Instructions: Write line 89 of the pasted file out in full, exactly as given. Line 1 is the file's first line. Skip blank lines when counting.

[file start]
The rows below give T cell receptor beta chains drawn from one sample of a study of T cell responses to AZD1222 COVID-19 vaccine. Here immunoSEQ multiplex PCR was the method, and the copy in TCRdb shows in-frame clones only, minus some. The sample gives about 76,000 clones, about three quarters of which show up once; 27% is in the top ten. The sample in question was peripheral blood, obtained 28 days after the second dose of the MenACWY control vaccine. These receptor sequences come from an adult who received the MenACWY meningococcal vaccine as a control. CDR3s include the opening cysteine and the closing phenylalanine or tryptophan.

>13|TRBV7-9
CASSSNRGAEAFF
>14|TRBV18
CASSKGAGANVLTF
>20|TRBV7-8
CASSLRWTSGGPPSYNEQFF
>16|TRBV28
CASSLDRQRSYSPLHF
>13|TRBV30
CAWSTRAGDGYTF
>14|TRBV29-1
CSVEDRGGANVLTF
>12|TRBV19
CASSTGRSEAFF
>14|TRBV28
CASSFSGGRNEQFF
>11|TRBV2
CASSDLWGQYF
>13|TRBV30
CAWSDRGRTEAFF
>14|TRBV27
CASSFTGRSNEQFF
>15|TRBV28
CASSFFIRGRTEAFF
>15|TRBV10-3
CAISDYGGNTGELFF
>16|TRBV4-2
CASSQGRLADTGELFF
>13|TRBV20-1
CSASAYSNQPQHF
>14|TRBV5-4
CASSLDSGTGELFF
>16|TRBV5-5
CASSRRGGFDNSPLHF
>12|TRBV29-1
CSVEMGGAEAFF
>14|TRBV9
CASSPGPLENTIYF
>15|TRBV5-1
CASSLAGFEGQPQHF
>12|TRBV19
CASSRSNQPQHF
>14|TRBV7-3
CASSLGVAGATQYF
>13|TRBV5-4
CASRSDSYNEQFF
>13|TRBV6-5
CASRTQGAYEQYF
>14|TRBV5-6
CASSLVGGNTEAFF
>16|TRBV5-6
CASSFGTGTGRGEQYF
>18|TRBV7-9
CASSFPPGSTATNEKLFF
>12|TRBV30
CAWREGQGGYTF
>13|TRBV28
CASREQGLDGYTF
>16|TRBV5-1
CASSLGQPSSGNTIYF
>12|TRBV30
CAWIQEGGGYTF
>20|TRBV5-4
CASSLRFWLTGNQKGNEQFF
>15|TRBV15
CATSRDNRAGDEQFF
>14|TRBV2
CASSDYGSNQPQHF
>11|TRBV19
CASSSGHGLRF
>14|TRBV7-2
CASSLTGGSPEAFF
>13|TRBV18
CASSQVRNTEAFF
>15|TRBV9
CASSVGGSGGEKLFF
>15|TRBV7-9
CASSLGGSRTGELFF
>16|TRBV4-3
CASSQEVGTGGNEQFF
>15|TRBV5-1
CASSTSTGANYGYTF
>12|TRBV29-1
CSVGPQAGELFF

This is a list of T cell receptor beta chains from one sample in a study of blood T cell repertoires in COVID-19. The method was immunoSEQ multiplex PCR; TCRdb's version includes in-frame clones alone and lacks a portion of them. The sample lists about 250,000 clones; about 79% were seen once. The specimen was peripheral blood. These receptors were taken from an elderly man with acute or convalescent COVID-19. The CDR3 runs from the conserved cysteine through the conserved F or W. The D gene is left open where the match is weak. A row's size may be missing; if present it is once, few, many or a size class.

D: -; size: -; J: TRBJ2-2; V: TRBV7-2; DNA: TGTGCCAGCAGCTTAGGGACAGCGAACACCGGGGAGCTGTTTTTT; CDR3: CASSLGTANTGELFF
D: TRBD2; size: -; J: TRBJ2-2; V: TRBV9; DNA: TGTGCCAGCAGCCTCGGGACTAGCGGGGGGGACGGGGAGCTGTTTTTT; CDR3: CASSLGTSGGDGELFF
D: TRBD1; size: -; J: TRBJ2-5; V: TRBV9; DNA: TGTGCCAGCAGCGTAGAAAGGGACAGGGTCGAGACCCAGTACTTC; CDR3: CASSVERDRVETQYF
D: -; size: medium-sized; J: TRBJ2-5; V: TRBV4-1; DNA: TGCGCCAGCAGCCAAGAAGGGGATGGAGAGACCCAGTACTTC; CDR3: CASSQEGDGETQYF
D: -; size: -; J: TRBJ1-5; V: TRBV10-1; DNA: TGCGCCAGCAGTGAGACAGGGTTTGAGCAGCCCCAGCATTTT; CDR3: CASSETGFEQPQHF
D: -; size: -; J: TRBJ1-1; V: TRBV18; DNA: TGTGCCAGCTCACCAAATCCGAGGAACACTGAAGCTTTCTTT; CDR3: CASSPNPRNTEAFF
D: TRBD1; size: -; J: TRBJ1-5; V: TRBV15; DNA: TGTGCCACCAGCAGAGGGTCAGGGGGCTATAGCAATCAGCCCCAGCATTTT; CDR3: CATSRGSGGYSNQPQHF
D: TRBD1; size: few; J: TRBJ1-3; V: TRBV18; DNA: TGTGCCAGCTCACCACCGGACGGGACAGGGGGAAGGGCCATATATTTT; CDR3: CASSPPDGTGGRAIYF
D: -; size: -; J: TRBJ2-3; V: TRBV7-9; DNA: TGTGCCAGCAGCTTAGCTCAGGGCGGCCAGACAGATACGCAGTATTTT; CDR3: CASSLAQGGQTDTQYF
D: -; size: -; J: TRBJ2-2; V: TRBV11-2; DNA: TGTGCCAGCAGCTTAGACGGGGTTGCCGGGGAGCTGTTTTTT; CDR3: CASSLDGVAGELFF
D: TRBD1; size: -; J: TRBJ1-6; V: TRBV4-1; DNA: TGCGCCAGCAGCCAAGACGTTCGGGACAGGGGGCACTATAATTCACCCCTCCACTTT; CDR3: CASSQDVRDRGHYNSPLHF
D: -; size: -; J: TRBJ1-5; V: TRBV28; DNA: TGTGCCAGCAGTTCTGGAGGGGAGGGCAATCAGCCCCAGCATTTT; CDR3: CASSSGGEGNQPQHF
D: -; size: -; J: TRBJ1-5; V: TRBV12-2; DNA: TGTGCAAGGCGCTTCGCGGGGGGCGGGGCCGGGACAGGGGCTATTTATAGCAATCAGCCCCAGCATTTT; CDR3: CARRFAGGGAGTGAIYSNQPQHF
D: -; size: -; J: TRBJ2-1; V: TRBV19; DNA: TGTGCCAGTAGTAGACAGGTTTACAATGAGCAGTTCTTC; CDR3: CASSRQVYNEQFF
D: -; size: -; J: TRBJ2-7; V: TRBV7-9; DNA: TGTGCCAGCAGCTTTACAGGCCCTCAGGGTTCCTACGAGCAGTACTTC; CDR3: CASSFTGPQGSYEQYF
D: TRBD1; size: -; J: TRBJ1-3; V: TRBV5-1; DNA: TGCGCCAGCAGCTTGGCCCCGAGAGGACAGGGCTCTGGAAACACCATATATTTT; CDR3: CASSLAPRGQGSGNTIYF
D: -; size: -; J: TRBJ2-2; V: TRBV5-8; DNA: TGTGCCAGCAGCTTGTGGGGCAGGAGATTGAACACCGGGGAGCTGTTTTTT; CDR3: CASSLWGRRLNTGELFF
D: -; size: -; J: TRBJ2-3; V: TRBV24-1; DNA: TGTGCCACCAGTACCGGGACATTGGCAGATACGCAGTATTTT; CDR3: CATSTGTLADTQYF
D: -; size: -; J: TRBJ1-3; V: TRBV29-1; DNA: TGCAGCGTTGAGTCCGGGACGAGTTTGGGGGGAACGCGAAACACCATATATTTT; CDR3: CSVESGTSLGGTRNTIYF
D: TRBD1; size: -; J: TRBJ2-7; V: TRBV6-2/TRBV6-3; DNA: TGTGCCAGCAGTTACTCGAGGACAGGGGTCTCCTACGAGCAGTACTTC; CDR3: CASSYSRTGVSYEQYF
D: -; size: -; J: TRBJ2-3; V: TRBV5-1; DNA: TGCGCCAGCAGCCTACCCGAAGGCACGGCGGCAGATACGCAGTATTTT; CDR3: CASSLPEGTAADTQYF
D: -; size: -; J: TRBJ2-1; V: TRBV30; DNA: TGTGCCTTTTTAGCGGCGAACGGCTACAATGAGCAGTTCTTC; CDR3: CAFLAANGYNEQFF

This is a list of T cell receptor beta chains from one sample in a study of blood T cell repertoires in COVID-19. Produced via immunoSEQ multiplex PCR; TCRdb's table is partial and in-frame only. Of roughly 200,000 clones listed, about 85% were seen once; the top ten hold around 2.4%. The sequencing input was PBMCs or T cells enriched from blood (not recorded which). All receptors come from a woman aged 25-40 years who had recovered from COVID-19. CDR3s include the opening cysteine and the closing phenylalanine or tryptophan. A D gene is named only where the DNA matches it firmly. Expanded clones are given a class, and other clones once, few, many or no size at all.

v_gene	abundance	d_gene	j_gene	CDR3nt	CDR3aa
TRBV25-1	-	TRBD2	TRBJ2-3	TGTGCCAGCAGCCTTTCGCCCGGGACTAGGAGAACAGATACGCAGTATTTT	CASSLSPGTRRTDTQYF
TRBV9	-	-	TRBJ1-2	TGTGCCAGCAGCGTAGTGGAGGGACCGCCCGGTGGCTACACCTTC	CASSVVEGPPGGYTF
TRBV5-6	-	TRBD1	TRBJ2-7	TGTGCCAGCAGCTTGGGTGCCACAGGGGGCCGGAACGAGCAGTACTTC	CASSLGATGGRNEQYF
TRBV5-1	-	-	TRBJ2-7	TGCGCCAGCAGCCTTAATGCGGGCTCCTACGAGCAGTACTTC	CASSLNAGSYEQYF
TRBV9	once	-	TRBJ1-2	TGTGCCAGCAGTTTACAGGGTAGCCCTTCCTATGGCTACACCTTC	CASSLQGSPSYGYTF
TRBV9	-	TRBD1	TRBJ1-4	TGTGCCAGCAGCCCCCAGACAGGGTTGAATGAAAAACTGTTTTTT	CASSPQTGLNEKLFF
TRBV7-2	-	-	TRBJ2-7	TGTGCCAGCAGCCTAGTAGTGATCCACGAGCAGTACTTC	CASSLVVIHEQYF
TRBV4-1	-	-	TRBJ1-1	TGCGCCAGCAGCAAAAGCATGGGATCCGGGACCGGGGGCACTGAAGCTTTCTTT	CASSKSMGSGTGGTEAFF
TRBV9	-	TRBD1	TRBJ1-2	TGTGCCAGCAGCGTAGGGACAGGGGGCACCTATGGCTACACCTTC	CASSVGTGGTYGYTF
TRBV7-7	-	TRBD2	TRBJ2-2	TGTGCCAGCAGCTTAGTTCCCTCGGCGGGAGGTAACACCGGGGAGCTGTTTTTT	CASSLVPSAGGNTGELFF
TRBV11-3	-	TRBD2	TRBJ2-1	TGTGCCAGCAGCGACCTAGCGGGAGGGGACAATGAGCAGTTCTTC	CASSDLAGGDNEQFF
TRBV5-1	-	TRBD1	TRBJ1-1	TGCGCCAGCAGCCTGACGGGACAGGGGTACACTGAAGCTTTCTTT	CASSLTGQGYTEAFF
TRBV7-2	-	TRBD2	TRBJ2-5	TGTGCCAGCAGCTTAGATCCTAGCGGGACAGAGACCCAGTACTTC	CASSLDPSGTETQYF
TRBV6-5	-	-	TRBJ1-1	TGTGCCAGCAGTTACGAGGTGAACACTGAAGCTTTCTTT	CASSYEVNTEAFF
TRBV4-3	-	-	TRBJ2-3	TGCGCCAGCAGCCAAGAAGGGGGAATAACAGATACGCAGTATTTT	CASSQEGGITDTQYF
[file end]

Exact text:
D: TRBD1; size: -; J: TRBJ2-5; V: TRBV9; DNA: TGTGCCAGCAGCGTAGAAAGGGACAGGGTCGAGACCCAGTACTTC; CDR3: CASSVERDRVETQYF